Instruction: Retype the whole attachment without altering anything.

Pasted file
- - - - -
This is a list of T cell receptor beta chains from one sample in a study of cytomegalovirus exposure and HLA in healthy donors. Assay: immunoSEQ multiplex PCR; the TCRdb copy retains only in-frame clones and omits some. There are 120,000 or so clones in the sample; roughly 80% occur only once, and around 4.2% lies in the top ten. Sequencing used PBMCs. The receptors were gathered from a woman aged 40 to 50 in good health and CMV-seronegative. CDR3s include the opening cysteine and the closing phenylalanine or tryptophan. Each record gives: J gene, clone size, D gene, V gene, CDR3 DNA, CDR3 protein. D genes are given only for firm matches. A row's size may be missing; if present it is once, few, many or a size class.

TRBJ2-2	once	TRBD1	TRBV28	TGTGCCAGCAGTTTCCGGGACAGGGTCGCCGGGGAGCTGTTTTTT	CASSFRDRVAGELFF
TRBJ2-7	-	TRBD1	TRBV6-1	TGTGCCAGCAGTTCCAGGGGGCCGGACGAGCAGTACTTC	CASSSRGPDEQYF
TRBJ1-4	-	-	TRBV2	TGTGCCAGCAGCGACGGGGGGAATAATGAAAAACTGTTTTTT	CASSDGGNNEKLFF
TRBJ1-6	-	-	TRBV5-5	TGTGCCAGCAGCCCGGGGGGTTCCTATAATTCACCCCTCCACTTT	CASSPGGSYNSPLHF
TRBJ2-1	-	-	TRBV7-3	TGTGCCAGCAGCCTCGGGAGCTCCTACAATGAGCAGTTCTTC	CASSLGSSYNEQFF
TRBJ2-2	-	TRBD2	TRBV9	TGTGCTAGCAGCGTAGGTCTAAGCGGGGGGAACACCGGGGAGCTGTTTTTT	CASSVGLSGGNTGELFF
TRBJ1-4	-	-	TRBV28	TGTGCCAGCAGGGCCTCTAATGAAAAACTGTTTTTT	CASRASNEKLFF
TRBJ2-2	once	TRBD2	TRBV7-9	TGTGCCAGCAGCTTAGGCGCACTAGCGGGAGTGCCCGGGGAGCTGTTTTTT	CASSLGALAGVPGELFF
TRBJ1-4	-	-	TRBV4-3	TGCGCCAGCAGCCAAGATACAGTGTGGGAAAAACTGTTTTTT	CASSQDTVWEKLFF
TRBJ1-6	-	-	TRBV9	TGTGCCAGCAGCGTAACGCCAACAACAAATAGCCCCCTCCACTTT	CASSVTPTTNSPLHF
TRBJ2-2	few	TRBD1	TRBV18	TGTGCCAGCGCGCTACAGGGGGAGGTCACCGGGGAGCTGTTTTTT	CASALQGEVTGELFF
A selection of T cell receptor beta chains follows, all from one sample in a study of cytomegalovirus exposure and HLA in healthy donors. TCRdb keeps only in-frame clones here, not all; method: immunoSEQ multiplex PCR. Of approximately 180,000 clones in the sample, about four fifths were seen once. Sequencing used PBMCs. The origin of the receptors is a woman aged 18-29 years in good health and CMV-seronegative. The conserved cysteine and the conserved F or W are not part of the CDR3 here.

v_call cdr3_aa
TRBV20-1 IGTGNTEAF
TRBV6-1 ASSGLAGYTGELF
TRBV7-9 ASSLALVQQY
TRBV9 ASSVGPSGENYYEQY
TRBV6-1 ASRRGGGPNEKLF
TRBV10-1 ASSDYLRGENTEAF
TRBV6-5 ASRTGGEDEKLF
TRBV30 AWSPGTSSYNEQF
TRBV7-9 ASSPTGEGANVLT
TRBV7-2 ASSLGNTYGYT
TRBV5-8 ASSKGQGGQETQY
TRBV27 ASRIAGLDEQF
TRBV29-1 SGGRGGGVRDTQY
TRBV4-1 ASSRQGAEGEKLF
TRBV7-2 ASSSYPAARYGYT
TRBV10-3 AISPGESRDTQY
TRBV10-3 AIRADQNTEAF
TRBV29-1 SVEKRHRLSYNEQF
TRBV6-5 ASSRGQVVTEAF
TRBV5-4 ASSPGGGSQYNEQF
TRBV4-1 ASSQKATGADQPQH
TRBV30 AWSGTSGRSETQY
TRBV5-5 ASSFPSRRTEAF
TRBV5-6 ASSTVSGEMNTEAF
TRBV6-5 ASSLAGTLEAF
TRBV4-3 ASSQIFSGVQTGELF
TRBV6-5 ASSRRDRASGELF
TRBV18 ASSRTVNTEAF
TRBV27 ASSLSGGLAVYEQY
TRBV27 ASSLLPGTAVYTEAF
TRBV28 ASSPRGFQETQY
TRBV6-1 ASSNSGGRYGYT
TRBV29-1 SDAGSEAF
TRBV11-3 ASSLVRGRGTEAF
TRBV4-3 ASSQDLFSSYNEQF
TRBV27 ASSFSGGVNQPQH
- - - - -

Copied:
This is a list of T cell receptor beta chains from one sample in a study of cytomegalovirus exposure and HLA in healthy donors. Assay: immunoSEQ multiplex PCR; the TCRdb copy retains only in-frame clones and omits some. There are 120,000 or so clones in the sample; roughly 80% occur only once, and around 4.2% lies in the top ten. Sequencing used PBMCs. The receptors were gathered from a woman aged 40 to 50 in good health and CMV-seronegative. CDR3s include the opening cysteine and the closing phenylalanine or tryptophan. Each record gives: J gene, clone size, D gene, V gene, CDR3 DNA, CDR3 protein. D genes are given only for firm matches. A row's size may be missing; if present it is once, few, many or a size class.

TRBJ2-2	once	TRBD1	TRBV28	TGTGCCAGCAGTTTCCGGGACAGGGTCGCCGGGGAGCTGTTTTTT	CASSFRDRVAGELFF
TRBJ2-7	-	TRBD1	TRBV6-1	TGTGCCAGCAGTTCCAGGGGGCCGGACGAGCAGTACTTC	CASSSRGPDEQYF
TRBJ1-4	-	-	TRBV2	TGTGCCAGCAGCGACGGGGGGAATAATGAAAAACTGTTTTTT	CASSDGGNNEKLFF
TRBJ1-6	-	-	TRBV5-5	TGTGCCAGCAGCCCGGGGGGTTCCTATAATTCACCCCTCCACTTT	CASSPGGSYNSPLHF
TRBJ2-1	-	-	TRBV7-3	TGTGCCAGCAGCCTCGGGAGCTCCTACAATGAGCAGTTCTTC	CASSLGSSYNEQFF
TRBJ2-2	-	TRBD2	TRBV9	TGTGCTAGCAGCGTAGGTCTAAGCGGGGGGAACACCGGGGAGCTGTTTTTT	CASSVGLSGGNTGELFF
TRBJ1-4	-	-	TRBV28	TGTGCCAGCAGGGCCTCTAATGAAAAACTGTTTTTT	CASRASNEKLFF
TRBJ2-2	once	TRBD2	TRBV7-9	TGTGCCAGCAGCTTAGGCGCACTAGCGGGAGTGCCCGGGGAGCTGTTTTTT	CASSLGALAGVPGELFF
TRBJ1-4	-	-	TRBV4-3	TGCGCCAGCAGCCAAGATACAGTGTGGGAAAAACTGTTTTTT	CASSQDTVWEKLFF
TRBJ1-6	-	-	TRBV9	TGTGCCAGCAGCGTAACGCCAACAACAAATAGCCCCCTCCACTTT	CASSVTPTTNSPLHF
TRBJ2-2	few	TRBD1	TRBV18	TGTGCCAGCGCGCTACAGGGGGAGGTCACCGGGGAGCTGTTTTTT	CASALQGEVTGELFF
A selection of T cell receptor beta chains follows, all from one sample in a study of cytomegalovirus exposure and HLA in healthy donors. TCRdb keeps only in-frame clones here, not all; method: immunoSEQ multiplex PCR. Of approximately 180,000 clones in the sample, about four fifths were seen once. Sequencing used PBMCs. The origin of the receptors is a woman aged 18-29 years in good health and CMV-seronegative. The conserved cysteine and the conserved F or W are not part of the CDR3 here.

v_call cdr3_aa
TRBV20-1 IGTGNTEAF
TRBV6-1 ASSGLAGYTGELF
TRBV7-9 ASSLALVQQY
TRBV9 ASSVGPSGENYYEQY
TRBV6-1 ASRRGGGPNEKLF
TRBV10-1 ASSDYLRGENTEAF
TRBV6-5 ASRTGGEDEKLF
TRBV30 AWSPGTSSYNEQF
TRBV7-9 ASSPTGEGANVLT
TRBV7-2 ASSLGNTYGYT
TRBV5-8 ASSKGQGGQETQY
TRBV27 ASRIAGLDEQF
TRBV29-1 SGGRGGGVRDTQY
TRBV4-1 ASSRQGAEGEKLF
TRBV7-2 ASSSYPAARYGYT
TRBV10-3 AISPGESRDTQY
TRBV10-3 AIRADQNTEAF
TRBV29-1 SVEKRHRLSYNEQF
TRBV6-5 ASSRGQVVTEAF
TRBV5-4 ASSPGGGSQYNEQF
TRBV4-1 ASSQKATGADQPQH
TRBV30 AWSGTSGRSETQY
TRBV5-5 ASSFPSRRTEAF
TRBV5-6 ASSTVSGEMNTEAF
TRBV6-5 ASSLAGTLEAF
TRBV4-3 ASSQIFSGVQTGELF
TRBV6-5 ASSRRDRASGELF
TRBV18 ASSRTVNTEAF
TRBV27 ASSLSGGLAVYEQY
TRBV27 ASSLLPGTAVYTEAF
TRBV28 ASSPRGFQETQY
TRBV6-1 ASSNSGGRYGYT
TRBV29-1 SDAGSEAF
TRBV11-3 ASSLVRGRGTEAF
TRBV4-3 ASSQDLFSSYNEQF
TRBV27 ASSFSGGVNQPQH